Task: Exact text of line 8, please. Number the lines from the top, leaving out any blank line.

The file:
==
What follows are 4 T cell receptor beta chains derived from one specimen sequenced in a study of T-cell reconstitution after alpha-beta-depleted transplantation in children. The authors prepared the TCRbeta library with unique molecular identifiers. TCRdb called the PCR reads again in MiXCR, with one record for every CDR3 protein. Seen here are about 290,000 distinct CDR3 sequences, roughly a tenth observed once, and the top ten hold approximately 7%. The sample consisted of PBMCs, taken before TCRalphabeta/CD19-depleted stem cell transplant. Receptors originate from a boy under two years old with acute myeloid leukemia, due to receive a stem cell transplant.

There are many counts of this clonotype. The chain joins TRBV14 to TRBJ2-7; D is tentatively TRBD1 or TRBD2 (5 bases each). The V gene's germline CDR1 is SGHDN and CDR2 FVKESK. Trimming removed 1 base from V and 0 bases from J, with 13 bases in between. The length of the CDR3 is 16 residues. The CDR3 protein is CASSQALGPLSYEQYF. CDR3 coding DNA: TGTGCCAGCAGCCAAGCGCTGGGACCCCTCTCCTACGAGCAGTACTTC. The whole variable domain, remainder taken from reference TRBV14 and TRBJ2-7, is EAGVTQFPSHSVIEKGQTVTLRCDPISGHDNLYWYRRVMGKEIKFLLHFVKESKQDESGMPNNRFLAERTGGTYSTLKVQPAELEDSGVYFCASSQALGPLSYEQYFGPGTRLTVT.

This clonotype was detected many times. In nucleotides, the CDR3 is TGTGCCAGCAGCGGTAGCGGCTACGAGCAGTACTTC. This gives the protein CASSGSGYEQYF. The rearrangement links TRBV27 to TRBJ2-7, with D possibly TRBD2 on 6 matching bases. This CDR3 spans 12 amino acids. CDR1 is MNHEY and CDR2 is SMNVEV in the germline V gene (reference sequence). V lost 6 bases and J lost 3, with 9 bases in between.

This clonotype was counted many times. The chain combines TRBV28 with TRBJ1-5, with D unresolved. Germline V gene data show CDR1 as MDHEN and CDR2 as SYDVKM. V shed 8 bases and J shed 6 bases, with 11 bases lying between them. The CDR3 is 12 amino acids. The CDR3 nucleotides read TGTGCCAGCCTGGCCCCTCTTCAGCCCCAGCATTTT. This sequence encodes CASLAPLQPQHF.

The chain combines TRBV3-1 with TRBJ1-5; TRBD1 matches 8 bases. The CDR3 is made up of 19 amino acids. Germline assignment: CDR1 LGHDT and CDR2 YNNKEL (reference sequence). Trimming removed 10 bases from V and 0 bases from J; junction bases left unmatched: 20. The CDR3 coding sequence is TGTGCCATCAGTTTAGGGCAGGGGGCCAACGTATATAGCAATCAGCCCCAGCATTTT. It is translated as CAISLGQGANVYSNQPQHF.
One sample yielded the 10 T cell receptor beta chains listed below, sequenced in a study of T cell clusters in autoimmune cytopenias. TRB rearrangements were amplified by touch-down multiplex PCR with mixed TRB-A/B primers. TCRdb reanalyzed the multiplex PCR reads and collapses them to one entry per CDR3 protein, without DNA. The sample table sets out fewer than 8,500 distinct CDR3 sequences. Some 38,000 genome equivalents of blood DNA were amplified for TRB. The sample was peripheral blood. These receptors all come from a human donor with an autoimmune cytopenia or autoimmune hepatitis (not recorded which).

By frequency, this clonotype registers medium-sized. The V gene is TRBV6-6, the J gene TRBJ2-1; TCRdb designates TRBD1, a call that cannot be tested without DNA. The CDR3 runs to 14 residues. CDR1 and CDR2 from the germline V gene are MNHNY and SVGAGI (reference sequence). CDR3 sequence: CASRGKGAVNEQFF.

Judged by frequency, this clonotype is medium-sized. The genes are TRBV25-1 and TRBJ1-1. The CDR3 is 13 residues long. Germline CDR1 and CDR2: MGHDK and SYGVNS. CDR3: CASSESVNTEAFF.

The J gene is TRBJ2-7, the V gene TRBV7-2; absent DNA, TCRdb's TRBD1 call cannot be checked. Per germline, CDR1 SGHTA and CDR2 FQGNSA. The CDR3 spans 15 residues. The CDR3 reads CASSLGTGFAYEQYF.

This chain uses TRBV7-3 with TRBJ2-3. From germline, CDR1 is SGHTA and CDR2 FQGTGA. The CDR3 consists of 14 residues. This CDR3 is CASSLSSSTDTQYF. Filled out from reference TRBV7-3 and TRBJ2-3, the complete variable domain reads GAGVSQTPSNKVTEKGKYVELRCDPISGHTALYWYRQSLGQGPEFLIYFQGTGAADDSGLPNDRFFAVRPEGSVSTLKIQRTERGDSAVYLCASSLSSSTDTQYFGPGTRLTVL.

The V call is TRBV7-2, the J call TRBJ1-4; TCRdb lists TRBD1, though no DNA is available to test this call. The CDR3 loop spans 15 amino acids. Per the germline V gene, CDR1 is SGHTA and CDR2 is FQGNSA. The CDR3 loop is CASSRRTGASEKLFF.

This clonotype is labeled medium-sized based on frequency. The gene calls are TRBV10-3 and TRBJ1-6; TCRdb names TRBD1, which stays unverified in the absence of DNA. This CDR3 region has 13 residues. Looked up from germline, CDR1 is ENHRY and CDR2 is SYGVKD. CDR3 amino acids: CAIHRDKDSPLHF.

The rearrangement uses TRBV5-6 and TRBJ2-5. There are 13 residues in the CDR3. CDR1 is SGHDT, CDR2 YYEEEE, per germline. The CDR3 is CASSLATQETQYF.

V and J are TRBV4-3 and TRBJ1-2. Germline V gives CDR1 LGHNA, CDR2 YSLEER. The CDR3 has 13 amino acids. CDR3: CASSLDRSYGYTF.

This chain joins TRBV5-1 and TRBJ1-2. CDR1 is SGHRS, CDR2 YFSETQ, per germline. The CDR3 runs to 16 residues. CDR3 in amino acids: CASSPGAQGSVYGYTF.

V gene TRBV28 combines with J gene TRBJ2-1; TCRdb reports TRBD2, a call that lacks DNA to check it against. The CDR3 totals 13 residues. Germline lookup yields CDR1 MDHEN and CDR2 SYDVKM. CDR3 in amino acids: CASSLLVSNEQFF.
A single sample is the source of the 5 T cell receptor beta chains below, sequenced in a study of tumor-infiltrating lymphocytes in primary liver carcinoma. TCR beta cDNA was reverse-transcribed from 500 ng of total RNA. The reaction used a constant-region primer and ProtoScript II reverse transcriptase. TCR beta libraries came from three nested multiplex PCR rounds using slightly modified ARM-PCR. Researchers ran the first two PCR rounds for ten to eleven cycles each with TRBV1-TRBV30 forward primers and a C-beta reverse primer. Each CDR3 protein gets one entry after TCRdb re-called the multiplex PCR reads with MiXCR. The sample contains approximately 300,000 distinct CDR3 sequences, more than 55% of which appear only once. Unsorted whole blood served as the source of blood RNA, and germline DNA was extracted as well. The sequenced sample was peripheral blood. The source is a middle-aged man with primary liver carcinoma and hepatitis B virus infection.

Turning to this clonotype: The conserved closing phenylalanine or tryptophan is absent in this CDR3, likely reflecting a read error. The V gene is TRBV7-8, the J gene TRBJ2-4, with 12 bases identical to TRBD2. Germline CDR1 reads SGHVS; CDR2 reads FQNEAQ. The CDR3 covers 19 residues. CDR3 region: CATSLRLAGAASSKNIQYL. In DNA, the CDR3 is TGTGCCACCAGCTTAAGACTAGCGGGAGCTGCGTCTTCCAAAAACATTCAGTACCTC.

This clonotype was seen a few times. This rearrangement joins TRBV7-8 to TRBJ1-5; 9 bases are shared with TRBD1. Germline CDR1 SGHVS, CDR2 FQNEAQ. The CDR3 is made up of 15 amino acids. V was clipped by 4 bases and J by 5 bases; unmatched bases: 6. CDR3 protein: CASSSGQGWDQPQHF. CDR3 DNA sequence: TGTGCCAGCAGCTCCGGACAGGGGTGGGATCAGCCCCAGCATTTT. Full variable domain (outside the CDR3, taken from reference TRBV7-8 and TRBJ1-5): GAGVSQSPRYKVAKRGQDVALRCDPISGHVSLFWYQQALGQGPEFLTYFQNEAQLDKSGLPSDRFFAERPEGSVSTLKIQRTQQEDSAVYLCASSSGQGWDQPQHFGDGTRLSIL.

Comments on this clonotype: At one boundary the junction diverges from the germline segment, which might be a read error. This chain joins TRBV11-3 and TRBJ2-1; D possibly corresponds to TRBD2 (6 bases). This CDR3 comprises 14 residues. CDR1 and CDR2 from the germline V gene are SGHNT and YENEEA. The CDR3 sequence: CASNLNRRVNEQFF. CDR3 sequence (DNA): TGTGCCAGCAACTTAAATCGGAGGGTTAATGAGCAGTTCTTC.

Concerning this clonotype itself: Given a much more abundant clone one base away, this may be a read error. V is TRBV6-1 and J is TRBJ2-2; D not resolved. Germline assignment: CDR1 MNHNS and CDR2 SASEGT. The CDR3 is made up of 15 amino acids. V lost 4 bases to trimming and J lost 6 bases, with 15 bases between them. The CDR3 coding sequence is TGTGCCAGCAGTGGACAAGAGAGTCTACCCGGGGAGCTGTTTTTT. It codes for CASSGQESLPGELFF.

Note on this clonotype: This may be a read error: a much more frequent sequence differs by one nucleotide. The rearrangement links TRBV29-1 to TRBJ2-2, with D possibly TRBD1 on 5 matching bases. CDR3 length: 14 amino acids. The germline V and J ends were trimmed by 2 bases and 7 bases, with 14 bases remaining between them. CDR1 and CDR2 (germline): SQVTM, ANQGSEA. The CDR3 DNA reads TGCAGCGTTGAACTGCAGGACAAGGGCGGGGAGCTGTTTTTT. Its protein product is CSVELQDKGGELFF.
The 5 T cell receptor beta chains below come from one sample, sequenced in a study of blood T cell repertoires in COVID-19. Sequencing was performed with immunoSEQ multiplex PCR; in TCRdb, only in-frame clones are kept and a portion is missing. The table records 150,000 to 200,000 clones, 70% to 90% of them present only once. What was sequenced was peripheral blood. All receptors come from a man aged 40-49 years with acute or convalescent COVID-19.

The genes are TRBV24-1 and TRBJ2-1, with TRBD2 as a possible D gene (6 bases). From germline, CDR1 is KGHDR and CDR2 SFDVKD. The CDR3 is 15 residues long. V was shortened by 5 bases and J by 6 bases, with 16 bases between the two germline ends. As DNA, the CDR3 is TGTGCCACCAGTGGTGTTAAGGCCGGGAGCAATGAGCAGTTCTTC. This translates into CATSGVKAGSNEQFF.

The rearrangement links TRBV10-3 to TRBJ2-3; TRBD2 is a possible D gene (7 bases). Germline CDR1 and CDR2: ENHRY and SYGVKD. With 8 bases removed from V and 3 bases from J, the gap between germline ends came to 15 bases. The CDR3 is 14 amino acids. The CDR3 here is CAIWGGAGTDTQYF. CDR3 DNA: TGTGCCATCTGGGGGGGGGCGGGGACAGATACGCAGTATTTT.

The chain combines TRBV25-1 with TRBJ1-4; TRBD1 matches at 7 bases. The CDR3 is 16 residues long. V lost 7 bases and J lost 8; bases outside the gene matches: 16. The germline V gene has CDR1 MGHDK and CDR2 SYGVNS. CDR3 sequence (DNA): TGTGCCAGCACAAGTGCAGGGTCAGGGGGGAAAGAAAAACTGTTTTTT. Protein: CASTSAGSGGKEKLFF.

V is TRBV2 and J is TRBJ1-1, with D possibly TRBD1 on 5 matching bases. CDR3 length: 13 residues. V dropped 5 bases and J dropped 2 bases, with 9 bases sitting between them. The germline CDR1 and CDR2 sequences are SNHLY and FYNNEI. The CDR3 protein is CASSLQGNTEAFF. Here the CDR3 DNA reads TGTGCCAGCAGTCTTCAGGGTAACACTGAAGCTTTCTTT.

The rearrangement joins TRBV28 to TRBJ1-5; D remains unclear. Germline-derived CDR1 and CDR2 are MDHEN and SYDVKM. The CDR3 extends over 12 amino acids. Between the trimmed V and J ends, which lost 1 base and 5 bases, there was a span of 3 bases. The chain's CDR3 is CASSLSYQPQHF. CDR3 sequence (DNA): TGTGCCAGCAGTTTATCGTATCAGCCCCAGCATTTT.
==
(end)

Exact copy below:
Judged by frequency, this clonotype is medium-sized. The genes are TRBV25-1 and TRBJ1-1. The CDR3 is 13 residues long. Germline CDR1 and CDR2: MGHDK and SYGVNS. CDR3: CASSESVNTEAFF.